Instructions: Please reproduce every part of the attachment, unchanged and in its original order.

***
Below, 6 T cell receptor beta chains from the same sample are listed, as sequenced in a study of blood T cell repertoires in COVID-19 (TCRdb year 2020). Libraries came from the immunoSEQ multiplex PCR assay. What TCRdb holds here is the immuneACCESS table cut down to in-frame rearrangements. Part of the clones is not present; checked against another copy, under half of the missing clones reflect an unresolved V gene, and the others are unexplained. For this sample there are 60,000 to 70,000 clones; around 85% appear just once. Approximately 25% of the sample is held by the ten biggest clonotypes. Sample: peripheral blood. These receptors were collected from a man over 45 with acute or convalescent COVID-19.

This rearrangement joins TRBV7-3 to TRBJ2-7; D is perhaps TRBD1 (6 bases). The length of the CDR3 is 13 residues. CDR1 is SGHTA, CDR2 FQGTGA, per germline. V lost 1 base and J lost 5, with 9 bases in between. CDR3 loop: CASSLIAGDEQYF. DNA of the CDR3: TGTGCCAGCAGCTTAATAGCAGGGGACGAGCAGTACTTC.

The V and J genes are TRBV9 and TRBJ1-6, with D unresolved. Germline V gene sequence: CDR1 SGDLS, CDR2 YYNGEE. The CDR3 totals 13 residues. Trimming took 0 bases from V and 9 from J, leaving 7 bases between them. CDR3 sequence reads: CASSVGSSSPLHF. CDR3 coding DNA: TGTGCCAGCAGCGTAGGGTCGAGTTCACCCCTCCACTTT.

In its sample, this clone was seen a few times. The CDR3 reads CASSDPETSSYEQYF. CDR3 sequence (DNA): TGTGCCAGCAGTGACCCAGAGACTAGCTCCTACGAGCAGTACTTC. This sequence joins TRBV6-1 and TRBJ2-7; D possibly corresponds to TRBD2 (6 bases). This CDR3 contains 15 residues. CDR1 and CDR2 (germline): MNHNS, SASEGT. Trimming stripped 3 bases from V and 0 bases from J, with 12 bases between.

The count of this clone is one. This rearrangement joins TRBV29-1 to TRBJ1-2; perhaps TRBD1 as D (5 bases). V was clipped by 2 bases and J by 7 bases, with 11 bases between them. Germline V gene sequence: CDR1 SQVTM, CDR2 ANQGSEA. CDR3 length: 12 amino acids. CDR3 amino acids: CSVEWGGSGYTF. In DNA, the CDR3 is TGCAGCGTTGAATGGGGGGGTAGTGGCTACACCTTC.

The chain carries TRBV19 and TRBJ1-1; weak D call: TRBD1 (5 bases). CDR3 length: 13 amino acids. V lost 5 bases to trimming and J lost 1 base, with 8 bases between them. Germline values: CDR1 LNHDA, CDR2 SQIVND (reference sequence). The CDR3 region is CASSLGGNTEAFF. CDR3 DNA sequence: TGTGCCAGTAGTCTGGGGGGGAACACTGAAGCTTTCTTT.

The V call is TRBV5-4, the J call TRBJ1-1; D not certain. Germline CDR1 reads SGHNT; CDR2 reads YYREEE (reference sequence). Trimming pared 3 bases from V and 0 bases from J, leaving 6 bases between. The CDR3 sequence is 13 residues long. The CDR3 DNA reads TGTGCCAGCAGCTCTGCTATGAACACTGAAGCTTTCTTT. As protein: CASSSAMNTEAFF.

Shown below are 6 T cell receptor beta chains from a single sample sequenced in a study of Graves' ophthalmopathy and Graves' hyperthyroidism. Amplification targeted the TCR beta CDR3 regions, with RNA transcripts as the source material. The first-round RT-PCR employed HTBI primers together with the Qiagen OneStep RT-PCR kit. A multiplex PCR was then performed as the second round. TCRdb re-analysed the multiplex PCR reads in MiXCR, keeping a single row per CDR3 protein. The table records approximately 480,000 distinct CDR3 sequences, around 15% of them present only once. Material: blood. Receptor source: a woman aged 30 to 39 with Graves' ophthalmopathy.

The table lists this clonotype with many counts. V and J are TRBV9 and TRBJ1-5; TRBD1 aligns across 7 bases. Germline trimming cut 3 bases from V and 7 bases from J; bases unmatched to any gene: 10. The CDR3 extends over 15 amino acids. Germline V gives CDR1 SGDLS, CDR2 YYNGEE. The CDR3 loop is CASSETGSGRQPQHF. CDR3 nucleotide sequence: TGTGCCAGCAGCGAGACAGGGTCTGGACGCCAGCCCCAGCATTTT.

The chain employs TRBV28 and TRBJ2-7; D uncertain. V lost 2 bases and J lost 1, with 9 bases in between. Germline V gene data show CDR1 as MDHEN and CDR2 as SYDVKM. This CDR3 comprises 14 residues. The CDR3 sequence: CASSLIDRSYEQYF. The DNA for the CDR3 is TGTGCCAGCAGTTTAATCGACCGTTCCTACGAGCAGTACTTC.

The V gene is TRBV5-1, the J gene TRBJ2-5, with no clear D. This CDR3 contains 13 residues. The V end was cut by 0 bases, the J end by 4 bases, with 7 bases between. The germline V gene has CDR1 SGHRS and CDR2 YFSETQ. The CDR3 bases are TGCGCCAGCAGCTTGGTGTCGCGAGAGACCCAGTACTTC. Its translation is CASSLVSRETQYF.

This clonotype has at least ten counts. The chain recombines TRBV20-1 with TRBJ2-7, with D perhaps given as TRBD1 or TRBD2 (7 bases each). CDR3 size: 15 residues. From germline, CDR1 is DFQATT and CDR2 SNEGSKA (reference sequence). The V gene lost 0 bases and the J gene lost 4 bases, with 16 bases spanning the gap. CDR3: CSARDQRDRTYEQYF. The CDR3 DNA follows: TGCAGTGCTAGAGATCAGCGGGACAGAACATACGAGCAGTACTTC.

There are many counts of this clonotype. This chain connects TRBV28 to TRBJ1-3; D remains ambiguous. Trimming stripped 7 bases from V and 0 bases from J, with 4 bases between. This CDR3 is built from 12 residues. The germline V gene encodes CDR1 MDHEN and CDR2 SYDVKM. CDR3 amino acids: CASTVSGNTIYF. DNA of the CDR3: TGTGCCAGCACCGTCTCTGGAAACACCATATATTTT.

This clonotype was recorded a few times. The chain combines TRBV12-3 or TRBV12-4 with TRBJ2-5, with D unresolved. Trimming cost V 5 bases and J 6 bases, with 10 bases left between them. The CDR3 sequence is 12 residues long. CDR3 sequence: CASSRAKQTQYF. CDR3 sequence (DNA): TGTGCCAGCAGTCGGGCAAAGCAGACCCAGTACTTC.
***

Below, 6 T cell receptor beta chains from the same sample are listed, as sequenced in a study of blood T cell repertoires in COVID-19 (TCRdb year 2020). Libraries came from the immunoSEQ multiplex PCR assay. What TCRdb holds here is the immuneACCESS table cut down to in-frame rearrangements. Part of the clones is not present; checked against another copy, under half of the missing clones reflect an unresolved V gene, and the others are unexplained. For this sample there are 60,000 to 70,000 clones; around 85% appear just once. Approximately 25% of the sample is held by the ten biggest clonotypes. Sample: peripheral blood. These receptors were collected from a man over 45 with acute or convalescent COVID-19.

This rearrangement joins TRBV7-3 to TRBJ2-7; D is perhaps TRBD1 (6 bases). The length of the CDR3 is 13 residues. CDR1 is SGHTA, CDR2 FQGTGA, per germline. V lost 1 base and J lost 5, with 9 bases in between. CDR3 loop: CASSLIAGDEQYF. DNA of the CDR3: TGTGCCAGCAGCTTAATAGCAGGGGACGAGCAGTACTTC.

The V and J genes are TRBV9 and TRBJ1-6, with D unresolved. Germline V gene sequence: CDR1 SGDLS, CDR2 YYNGEE. The CDR3 totals 13 residues. Trimming took 0 bases from V and 9 from J, leaving 7 bases between them. CDR3 sequence reads: CASSVGSSSPLHF. CDR3 coding DNA: TGTGCCAGCAGCGTAGGGTCGAGTTCACCCCTCCACTTT.

In its sample, this clone was seen a few times. The CDR3 reads CASSDPETSSYEQYF. CDR3 sequence (DNA): TGTGCCAGCAGTGACCCAGAGACTAGCTCCTACGAGCAGTACTTC. This sequence joins TRBV6-1 and TRBJ2-7; D possibly corresponds to TRBD2 (6 bases). This CDR3 contains 15 residues. CDR1 and CDR2 (germline): MNHNS, SASEGT. Trimming stripped 3 bases from V and 0 bases from J, with 12 bases between.

The count of this clone is one. This rearrangement joins TRBV29-1 to TRBJ1-2; perhaps TRBD1 as D (5 bases). V was clipped by 2 bases and J by 7 bases, with 11 bases between them. Germline V gene sequence: CDR1 SQVTM, CDR2 ANQGSEA. CDR3 length: 12 amino acids. CDR3 amino acids: CSVEWGGSGYTF. In DNA, the CDR3 is TGCAGCGTTGAATGGGGGGGTAGTGGCTACACCTTC.

The chain carries TRBV19 and TRBJ1-1; weak D call: TRBD1 (5 bases). CDR3 length: 13 amino acids. V lost 5 bases to trimming and J lost 1 base, with 8 bases between them. Germline values: CDR1 LNHDA, CDR2 SQIVND (reference sequence). The CDR3 region is CASSLGGNTEAFF. CDR3 DNA sequence: TGTGCCAGTAGTCTGGGGGGGAACACTGAAGCTTTCTTT.

The V call is TRBV5-4, the J call TRBJ1-1; D not certain. Germline CDR1 reads SGHNT; CDR2 reads YYREEE (reference sequence). Trimming pared 3 bases from V and 0 bases from J, leaving 6 bases between. The CDR3 sequence is 13 residues long. The CDR3 DNA reads TGTGCCAGCAGCTCTGCTATGAACACTGAAGCTTTCTTT. As protein: CASSSAMNTEAFF.

Shown below are 6 T cell receptor beta chains from a single sample sequenced in a study of Graves' ophthalmopathy and Graves' hyperthyroidism. Amplification targeted the TCR beta CDR3 regions, with RNA transcripts as the source material. The first-round RT-PCR employed HTBI primers together with the Qiagen OneStep RT-PCR kit. A multiplex PCR was then performed as the second round. TCRdb re-analysed the multiplex PCR reads in MiXCR, keeping a single row per CDR3 protein. The table records approximately 480,000 distinct CDR3 sequences, around 15% of them present only once. Material: blood. Receptor source: a woman aged 30 to 39 with Graves' ophthalmopathy.

The table lists this clonotype with many counts. V and J are TRBV9 and TRBJ1-5; TRBD1 aligns across 7 bases. Germline trimming cut 3 bases from V and 7 bases from J; bases unmatched to any gene: 10. The CDR3 extends over 15 amino acids. Germline V gives CDR1 SGDLS, CDR2 YYNGEE. The CDR3 loop is CASSETGSGRQPQHF. CDR3 nucleotide sequence: TGTGCCAGCAGCGAGACAGGGTCTGGACGCCAGCCCCAGCATTTT.

The chain employs TRBV28 and TRBJ2-7; D uncertain. V lost 2 bases and J lost 1, with 9 bases in between. Germline V gene data show CDR1 as MDHEN and CDR2 as SYDVKM. This CDR3 comprises 14 residues. The CDR3 sequence: CASSLIDRSYEQYF. The DNA for the CDR3 is TGTGCCAGCAGTTTAATCGACCGTTCCTACGAGCAGTACTTC.

The V gene is TRBV5-1, the J gene TRBJ2-5, with no clear D. This CDR3 contains 13 residues. The V end was cut by 0 bases, the J end by 4 bases, with 7 bases between. The germline V gene has CDR1 SGHRS and CDR2 YFSETQ. The CDR3 bases are TGCGCCAGCAGCTTGGTGTCGCGAGAGACCCAGTACTTC. Its translation is CASSLVSRETQYF.

This clonotype has at least ten counts. The chain recombines TRBV20-1 with TRBJ2-7, with D perhaps given as TRBD1 or TRBD2 (7 bases each). CDR3 size: 15 residues. From germline, CDR1 is DFQATT and CDR2 SNEGSKA (reference sequence). The V gene lost 0 bases and the J gene lost 4 bases, with 16 bases spanning the gap. CDR3: CSARDQRDRTYEQYF. The CDR3 DNA follows: TGCAGTGCTAGAGATCAGCGGGACAGAACATACGAGCAGTACTTC.

There are many counts of this clonotype. This chain connects TRBV28 to TRBJ1-3; D remains ambiguous. Trimming stripped 7 bases from V and 0 bases from J, with 4 bases between. This CDR3 is built from 12 residues. The germline V gene encodes CDR1 MDHEN and CDR2 SYDVKM. CDR3 amino acids: CASTVSGNTIYF. DNA of the CDR3: TGTGCCAGCACCGTCTCTGGAAACACCATATATTTT.

This clonotype was recorded a few times. The chain combines TRBV12-3 or TRBV12-4 with TRBJ2-5, with D unresolved. Trimming cost V 5 bases and J 6 bases, with 10 bases left between them. The CDR3 sequence is 12 residues long. CDR3 sequence: CASSRAKQTQYF. CDR3 sequence (DNA): TGTGCCAGCAGTCGGGCAAAGCAGACCCAGTACTTC.